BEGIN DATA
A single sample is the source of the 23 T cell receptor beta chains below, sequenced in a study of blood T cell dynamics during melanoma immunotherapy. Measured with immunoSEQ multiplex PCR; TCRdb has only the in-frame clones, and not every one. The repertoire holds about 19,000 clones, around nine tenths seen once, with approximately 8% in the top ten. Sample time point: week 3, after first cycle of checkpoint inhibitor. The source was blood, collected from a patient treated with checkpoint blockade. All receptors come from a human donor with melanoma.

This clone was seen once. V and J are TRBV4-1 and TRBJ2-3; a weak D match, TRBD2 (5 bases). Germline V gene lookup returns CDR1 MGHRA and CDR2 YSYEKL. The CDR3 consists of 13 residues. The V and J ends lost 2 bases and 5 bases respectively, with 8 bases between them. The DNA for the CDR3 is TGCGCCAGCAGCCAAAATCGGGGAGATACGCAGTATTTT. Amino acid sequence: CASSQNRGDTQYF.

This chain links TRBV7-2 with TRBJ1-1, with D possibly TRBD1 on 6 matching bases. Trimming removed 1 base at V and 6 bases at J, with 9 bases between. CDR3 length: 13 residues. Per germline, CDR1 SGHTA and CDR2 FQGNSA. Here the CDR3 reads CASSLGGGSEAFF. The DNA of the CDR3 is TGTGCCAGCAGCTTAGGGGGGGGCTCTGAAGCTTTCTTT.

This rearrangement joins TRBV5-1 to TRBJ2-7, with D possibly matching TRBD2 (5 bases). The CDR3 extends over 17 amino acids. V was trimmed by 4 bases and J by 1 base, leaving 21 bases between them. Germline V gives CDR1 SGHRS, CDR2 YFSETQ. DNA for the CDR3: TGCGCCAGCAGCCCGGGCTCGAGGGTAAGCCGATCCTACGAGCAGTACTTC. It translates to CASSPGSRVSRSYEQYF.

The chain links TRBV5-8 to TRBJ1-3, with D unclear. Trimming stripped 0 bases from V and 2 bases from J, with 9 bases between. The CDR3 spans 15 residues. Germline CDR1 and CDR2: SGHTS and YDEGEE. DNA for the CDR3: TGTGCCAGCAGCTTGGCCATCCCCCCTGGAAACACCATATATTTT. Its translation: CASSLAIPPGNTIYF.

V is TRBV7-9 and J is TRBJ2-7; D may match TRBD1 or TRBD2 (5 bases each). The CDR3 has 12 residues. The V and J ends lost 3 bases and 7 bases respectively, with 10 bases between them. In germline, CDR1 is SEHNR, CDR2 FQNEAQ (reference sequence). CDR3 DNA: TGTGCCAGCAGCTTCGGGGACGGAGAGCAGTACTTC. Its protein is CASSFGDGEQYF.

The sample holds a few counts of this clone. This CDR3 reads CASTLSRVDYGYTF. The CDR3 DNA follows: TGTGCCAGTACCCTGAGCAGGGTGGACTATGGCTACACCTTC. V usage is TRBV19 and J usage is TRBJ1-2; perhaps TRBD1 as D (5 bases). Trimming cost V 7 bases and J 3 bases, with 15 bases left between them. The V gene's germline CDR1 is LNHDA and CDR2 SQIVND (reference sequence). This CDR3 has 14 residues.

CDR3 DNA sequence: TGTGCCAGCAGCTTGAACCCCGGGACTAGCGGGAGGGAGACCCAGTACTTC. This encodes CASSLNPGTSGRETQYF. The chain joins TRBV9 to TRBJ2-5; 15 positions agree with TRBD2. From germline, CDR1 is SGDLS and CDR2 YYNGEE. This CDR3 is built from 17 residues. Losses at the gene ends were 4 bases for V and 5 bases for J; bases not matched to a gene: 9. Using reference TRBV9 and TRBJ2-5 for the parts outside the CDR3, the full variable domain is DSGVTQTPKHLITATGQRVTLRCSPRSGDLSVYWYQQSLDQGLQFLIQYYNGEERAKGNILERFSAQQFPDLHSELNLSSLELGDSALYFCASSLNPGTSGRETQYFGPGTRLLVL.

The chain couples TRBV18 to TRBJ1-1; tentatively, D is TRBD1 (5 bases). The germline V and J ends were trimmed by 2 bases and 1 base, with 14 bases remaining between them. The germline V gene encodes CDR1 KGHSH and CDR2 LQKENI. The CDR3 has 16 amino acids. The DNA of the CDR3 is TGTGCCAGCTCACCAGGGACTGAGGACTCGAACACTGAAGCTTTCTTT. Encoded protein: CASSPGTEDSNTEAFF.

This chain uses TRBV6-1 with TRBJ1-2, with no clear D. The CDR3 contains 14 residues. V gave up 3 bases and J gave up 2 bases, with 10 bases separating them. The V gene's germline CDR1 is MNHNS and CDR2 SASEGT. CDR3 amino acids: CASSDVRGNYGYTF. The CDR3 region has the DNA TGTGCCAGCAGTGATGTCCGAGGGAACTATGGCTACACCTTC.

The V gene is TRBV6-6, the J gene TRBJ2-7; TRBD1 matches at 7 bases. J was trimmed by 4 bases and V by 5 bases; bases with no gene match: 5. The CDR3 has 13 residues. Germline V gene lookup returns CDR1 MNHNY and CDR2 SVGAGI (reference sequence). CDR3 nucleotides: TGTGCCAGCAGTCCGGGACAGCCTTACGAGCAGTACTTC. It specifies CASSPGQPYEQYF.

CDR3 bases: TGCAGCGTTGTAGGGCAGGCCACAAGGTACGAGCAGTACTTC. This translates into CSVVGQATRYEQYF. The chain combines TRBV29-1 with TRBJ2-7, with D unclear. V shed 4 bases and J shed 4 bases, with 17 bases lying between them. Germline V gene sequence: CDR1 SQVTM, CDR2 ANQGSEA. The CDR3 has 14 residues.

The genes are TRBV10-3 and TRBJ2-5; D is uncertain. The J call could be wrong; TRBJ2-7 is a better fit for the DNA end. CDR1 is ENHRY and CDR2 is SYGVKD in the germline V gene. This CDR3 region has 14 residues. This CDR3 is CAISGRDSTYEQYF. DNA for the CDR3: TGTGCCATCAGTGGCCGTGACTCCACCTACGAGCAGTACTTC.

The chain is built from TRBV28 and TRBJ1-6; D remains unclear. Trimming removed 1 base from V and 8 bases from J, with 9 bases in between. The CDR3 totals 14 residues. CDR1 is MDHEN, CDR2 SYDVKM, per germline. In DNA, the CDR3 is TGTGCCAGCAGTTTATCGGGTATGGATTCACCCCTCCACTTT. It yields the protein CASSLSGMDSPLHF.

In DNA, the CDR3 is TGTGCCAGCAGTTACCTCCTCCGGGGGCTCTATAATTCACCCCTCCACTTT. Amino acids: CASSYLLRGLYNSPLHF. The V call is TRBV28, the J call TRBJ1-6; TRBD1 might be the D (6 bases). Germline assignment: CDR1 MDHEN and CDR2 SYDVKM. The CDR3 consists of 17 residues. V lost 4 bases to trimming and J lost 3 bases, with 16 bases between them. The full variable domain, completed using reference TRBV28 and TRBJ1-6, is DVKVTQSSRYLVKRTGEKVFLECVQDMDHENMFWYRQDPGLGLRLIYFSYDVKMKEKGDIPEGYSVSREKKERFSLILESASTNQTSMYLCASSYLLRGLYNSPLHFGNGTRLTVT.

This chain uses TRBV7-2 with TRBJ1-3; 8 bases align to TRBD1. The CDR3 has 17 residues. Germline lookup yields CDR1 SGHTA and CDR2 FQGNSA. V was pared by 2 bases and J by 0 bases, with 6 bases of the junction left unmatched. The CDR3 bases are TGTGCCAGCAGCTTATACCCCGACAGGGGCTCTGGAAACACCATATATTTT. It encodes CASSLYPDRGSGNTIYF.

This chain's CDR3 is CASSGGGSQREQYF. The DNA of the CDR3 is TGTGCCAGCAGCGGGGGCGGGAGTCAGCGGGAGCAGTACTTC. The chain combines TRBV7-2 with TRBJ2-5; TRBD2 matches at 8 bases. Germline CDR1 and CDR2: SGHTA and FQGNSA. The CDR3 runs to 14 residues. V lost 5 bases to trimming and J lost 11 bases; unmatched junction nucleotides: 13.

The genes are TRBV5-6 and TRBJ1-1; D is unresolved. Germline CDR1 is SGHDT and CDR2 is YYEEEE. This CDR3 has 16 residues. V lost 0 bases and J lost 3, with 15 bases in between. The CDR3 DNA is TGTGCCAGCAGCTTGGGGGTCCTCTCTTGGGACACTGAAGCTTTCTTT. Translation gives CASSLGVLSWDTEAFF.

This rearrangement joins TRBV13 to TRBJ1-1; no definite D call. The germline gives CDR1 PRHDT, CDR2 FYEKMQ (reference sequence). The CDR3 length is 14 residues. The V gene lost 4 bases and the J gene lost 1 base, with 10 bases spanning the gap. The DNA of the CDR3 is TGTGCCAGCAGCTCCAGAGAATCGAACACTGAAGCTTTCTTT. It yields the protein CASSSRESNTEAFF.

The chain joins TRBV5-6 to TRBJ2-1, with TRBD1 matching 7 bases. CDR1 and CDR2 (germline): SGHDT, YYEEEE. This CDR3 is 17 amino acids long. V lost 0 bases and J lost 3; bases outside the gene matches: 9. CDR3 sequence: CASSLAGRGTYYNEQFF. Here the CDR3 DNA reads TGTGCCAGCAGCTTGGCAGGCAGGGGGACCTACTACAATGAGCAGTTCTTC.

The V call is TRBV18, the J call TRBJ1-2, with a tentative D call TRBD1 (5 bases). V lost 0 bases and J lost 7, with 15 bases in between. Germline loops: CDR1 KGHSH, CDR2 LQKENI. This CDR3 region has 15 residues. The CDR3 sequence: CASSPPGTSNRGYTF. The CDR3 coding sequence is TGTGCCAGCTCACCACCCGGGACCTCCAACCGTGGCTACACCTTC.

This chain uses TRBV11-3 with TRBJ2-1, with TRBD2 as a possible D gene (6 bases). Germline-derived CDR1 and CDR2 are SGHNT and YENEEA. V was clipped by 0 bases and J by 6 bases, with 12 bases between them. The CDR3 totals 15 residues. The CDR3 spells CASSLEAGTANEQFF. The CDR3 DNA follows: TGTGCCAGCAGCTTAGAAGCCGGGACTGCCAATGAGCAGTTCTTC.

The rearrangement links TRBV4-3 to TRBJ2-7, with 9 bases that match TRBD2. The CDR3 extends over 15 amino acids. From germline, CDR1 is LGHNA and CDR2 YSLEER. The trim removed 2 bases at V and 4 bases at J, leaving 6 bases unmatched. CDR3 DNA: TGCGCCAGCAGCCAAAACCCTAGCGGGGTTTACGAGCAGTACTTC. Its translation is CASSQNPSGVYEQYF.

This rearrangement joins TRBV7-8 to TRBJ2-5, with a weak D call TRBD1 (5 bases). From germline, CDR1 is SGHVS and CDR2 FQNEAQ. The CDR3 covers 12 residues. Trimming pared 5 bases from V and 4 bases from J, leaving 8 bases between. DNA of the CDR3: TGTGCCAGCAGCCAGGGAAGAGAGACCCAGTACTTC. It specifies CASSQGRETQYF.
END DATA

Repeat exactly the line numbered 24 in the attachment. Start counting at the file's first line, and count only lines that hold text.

This rearrangement joins TRBV7-8 to TRBJ2-5, with a weak D call TRBD1 (5 bases). From germline, CDR1 is SGHVS and CDR2 FQNEAQ. The CDR3 covers 12 residues. Trimming pared 5 bases from V and 4 bases from J, leaving 8 bases between. DNA of the CDR3: TGTGCCAGCAGCCAGGGAAGAGAGACCCAGTACTTC. It specifies CASSQGRETQYF.